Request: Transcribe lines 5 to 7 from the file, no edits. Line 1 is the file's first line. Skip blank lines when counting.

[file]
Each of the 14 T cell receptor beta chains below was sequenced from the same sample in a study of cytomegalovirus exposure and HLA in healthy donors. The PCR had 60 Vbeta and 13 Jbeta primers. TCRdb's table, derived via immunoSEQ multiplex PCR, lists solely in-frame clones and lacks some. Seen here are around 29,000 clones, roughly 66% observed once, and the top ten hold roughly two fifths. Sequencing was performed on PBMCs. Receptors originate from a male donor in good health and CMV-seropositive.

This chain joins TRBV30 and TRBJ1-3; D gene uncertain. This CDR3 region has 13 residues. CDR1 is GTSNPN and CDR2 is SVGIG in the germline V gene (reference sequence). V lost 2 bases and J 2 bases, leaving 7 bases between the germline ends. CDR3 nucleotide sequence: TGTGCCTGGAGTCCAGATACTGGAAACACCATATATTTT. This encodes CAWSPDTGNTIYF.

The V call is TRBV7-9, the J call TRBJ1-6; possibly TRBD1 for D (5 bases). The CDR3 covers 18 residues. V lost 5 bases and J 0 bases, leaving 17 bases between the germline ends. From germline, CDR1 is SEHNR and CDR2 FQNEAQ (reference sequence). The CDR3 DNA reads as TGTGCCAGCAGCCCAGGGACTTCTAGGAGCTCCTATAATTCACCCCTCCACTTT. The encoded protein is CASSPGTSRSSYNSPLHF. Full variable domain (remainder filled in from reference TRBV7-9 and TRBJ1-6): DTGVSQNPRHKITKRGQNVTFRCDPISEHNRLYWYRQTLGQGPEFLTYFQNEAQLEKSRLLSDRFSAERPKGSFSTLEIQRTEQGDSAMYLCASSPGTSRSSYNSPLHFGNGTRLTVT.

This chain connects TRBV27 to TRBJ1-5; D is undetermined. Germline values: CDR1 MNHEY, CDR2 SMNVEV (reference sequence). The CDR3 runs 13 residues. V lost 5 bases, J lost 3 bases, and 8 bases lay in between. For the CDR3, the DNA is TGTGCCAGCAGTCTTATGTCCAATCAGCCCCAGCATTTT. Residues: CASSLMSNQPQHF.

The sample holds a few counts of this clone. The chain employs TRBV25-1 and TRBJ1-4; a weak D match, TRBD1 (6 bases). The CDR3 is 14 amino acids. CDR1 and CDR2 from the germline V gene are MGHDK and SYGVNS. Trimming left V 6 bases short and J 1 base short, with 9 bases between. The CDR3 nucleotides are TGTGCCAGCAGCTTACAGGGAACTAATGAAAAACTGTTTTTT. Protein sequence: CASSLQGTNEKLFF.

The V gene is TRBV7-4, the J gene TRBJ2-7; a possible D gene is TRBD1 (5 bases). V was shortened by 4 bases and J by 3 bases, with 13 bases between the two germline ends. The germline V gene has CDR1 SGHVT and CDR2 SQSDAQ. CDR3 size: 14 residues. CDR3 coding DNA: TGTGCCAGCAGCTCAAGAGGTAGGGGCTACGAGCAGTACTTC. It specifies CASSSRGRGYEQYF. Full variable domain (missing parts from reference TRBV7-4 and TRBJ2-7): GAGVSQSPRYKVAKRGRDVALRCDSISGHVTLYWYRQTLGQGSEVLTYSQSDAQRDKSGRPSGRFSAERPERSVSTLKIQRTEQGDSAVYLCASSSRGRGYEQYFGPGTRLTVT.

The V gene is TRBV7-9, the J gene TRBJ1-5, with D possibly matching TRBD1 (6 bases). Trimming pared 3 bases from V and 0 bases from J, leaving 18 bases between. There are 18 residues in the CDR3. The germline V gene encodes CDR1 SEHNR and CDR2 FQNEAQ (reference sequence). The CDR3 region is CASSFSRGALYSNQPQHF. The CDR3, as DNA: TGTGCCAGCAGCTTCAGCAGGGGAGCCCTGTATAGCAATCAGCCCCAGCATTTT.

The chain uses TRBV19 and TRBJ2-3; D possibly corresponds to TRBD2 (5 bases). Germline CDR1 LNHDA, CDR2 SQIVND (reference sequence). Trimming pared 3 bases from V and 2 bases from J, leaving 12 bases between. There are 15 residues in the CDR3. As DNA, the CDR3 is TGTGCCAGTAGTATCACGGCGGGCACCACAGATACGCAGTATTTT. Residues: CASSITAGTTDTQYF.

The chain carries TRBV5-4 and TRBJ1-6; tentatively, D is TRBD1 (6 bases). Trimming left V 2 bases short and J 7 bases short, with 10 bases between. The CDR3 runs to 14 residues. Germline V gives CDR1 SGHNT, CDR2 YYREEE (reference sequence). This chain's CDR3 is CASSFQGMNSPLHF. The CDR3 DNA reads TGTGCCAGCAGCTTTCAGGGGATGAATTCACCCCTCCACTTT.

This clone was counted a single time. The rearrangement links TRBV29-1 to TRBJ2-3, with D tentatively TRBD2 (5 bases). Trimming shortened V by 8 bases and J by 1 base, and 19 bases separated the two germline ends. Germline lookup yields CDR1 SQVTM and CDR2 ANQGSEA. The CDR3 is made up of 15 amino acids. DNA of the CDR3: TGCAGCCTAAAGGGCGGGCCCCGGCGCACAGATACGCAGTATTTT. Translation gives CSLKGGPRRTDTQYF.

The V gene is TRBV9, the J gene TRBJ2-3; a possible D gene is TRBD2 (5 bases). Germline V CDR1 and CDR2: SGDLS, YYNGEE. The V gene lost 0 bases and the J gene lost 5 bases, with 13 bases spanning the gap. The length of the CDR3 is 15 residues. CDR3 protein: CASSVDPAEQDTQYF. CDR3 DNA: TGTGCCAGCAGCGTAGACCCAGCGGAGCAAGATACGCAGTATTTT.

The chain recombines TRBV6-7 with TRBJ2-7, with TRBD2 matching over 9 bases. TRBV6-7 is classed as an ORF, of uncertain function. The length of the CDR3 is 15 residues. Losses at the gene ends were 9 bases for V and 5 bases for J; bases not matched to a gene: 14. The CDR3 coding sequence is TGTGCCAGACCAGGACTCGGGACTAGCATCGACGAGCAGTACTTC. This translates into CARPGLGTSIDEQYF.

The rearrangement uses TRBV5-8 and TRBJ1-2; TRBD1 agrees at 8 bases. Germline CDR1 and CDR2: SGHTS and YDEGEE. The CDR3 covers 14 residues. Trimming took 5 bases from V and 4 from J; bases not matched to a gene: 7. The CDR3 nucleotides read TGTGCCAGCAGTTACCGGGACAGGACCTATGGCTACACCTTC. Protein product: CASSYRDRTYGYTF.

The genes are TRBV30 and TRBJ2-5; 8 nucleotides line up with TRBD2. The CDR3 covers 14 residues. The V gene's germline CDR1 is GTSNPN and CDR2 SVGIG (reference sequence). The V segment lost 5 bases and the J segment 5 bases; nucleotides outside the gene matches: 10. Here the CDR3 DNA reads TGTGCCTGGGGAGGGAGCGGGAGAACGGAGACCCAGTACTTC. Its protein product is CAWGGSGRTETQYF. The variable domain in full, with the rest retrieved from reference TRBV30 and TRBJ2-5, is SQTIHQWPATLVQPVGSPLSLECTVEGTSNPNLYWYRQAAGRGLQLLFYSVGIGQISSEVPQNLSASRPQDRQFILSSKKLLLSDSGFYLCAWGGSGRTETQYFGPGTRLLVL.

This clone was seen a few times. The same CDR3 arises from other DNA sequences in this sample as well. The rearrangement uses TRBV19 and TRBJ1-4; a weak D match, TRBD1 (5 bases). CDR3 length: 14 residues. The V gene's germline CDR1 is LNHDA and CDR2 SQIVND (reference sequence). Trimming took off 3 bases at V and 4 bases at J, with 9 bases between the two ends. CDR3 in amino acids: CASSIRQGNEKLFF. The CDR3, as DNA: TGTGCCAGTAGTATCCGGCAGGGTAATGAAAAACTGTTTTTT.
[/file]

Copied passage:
The sample holds a few counts of this clone. The chain employs TRBV25-1 and TRBJ1-4; a weak D match, TRBD1 (6 bases). The CDR3 is 14 amino acids. CDR1 and CDR2 from the germline V gene are MGHDK and SYGVNS. Trimming left V 6 bases short and J 1 base short, with 9 bases between. The CDR3 nucleotides are TGTGCCAGCAGCTTACAGGGAACTAATGAAAAACTGTTTTTT. Protein sequence: CASSLQGTNEKLFF.

The V gene is TRBV7-4, the J gene TRBJ2-7; a possible D gene is TRBD1 (5 bases). V was shortened by 4 bases and J by 3 bases, with 13 bases between the two germline ends. The germline V gene has CDR1 SGHVT and CDR2 SQSDAQ. CDR3 size: 14 residues. CDR3 coding DNA: TGTGCCAGCAGCTCAAGAGGTAGGGGCTACGAGCAGTACTTC. It specifies CASSSRGRGYEQYF. Full variable domain (missing parts from reference TRBV7-4 and TRBJ2-7): GAGVSQSPRYKVAKRGRDVALRCDSISGHVTLYWYRQTLGQGSEVLTYSQSDAQRDKSGRPSGRFSAERPERSVSTLKIQRTEQGDSAVYLCASSSRGRGYEQYFGPGTRLTVT.

The V gene is TRBV7-9, the J gene TRBJ1-5, with D possibly matching TRBD1 (6 bases). Trimming pared 3 bases from V and 0 bases from J, leaving 18 bases between. There are 18 residues in the CDR3. The germline V gene encodes CDR1 SEHNR and CDR2 FQNEAQ (reference sequence). The CDR3 region is CASSFSRGALYSNQPQHF. The CDR3, as DNA: TGTGCCAGCAGCTTCAGCAGGGGAGCCCTGTATAGCAATCAGCCCCAGCATTTT.